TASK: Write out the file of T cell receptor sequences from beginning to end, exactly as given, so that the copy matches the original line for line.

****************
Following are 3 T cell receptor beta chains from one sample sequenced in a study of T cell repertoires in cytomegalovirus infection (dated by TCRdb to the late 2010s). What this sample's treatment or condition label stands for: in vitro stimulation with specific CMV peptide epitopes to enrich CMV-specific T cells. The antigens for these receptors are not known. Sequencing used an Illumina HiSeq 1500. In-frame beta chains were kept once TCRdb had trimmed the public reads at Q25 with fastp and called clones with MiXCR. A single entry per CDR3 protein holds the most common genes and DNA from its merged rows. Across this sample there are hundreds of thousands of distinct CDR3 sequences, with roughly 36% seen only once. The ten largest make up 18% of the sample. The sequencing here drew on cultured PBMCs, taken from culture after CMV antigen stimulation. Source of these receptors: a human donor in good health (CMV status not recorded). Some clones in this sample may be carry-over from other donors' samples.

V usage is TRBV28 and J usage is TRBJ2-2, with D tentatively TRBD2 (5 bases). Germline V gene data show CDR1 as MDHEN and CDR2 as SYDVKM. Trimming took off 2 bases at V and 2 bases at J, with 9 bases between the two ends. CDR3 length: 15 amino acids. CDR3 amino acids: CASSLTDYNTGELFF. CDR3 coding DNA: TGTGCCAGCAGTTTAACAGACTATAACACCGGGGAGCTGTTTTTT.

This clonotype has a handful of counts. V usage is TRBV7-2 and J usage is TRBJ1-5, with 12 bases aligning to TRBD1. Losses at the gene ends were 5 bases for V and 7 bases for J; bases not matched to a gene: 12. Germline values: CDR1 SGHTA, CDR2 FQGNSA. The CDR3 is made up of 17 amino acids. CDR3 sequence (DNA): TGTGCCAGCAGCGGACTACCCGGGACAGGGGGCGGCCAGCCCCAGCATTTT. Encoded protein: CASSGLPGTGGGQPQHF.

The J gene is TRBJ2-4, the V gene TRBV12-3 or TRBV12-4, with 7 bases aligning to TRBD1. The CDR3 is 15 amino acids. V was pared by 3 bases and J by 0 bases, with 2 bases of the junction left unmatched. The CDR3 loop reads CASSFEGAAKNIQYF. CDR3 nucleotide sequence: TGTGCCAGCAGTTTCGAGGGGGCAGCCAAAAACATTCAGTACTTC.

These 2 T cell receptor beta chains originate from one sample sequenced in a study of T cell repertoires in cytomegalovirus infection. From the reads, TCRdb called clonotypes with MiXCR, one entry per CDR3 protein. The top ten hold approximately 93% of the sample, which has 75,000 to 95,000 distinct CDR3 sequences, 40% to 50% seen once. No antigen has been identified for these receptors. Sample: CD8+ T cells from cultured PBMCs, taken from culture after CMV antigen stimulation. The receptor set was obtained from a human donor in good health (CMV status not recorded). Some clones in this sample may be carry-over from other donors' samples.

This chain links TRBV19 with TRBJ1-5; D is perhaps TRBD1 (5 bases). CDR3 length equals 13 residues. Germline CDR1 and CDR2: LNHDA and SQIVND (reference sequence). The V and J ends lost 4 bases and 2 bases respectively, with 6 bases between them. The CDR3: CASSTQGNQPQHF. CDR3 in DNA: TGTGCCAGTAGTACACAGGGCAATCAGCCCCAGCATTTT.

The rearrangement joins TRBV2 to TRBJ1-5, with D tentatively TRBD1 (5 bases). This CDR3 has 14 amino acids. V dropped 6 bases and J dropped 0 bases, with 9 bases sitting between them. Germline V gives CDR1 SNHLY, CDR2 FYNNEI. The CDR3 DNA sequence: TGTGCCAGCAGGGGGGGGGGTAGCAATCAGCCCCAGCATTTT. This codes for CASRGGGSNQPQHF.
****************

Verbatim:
Following are 3 T cell receptor beta chains from one sample sequenced in a study of T cell repertoires in cytomegalovirus infection (dated by TCRdb to the late 2010s). What this sample's treatment or condition label stands for: in vitro stimulation with specific CMV peptide epitopes to enrich CMV-specific T cells. The antigens for these receptors are not known. Sequencing used an Illumina HiSeq 1500. In-frame beta chains were kept once TCRdb had trimmed the public reads at Q25 with fastp and called clones with MiXCR. A single entry per CDR3 protein holds the most common genes and DNA from its merged rows. Across this sample there are hundreds of thousands of distinct CDR3 sequences, with roughly 36% seen only once. The ten largest make up 18% of the sample. The sequencing here drew on cultured PBMCs, taken from culture after CMV antigen stimulation. Source of these receptors: a human donor in good health (CMV status not recorded). Some clones in this sample may be carry-over from other donors' samples.

V usage is TRBV28 and J usage is TRBJ2-2, with D tentatively TRBD2 (5 bases). Germline V gene data show CDR1 as MDHEN and CDR2 as SYDVKM. Trimming took off 2 bases at V and 2 bases at J, with 9 bases between the two ends. CDR3 length: 15 amino acids. CDR3 amino acids: CASSLTDYNTGELFF. CDR3 coding DNA: TGTGCCAGCAGTTTAACAGACTATAACACCGGGGAGCTGTTTTTT.

This clonotype has a handful of counts. V usage is TRBV7-2 and J usage is TRBJ1-5, with 12 bases aligning to TRBD1. Losses at the gene ends were 5 bases for V and 7 bases for J; bases not matched to a gene: 12. Germline values: CDR1 SGHTA, CDR2 FQGNSA. The CDR3 is made up of 17 amino acids. CDR3 sequence (DNA): TGTGCCAGCAGCGGACTACCCGGGACAGGGGGCGGCCAGCCCCAGCATTTT. Encoded protein: CASSGLPGTGGGQPQHF.

The J gene is TRBJ2-4, the V gene TRBV12-3 or TRBV12-4, with 7 bases aligning to TRBD1. The CDR3 is 15 amino acids. V was pared by 3 bases and J by 0 bases, with 2 bases of the junction left unmatched. The CDR3 loop reads CASSFEGAAKNIQYF. CDR3 nucleotide sequence: TGTGCCAGCAGTTTCGAGGGGGCAGCCAAAAACATTCAGTACTTC.

These 2 T cell receptor beta chains originate from one sample sequenced in a study of T cell repertoires in cytomegalovirus infection. From the reads, TCRdb called clonotypes with MiXCR, one entry per CDR3 protein. The top ten hold approximately 93% of the sample, which has 75,000 to 95,000 distinct CDR3 sequences, 40% to 50% seen once. No antigen has been identified for these receptors. Sample: CD8+ T cells from cultured PBMCs, taken from culture after CMV antigen stimulation. The receptor set was obtained from a human donor in good health (CMV status not recorded). Some clones in this sample may be carry-over from other donors' samples.

This chain links TRBV19 with TRBJ1-5; D is perhaps TRBD1 (5 bases). CDR3 length equals 13 residues. Germline CDR1 and CDR2: LNHDA and SQIVND (reference sequence). The V and J ends lost 4 bases and 2 bases respectively, with 6 bases between them. The CDR3: CASSTQGNQPQHF. CDR3 in DNA: TGTGCCAGTAGTACACAGGGCAATCAGCCCCAGCATTTT.

The rearrangement joins TRBV2 to TRBJ1-5, with D tentatively TRBD1 (5 bases). This CDR3 has 14 amino acids. V dropped 6 bases and J dropped 0 bases, with 9 bases sitting between them. Germline V gives CDR1 SNHLY, CDR2 FYNNEI. The CDR3 DNA sequence: TGTGCCAGCAGGGGGGGGGGTAGCAATCAGCCCCAGCATTTT. This codes for CASRGGGSNQPQHF.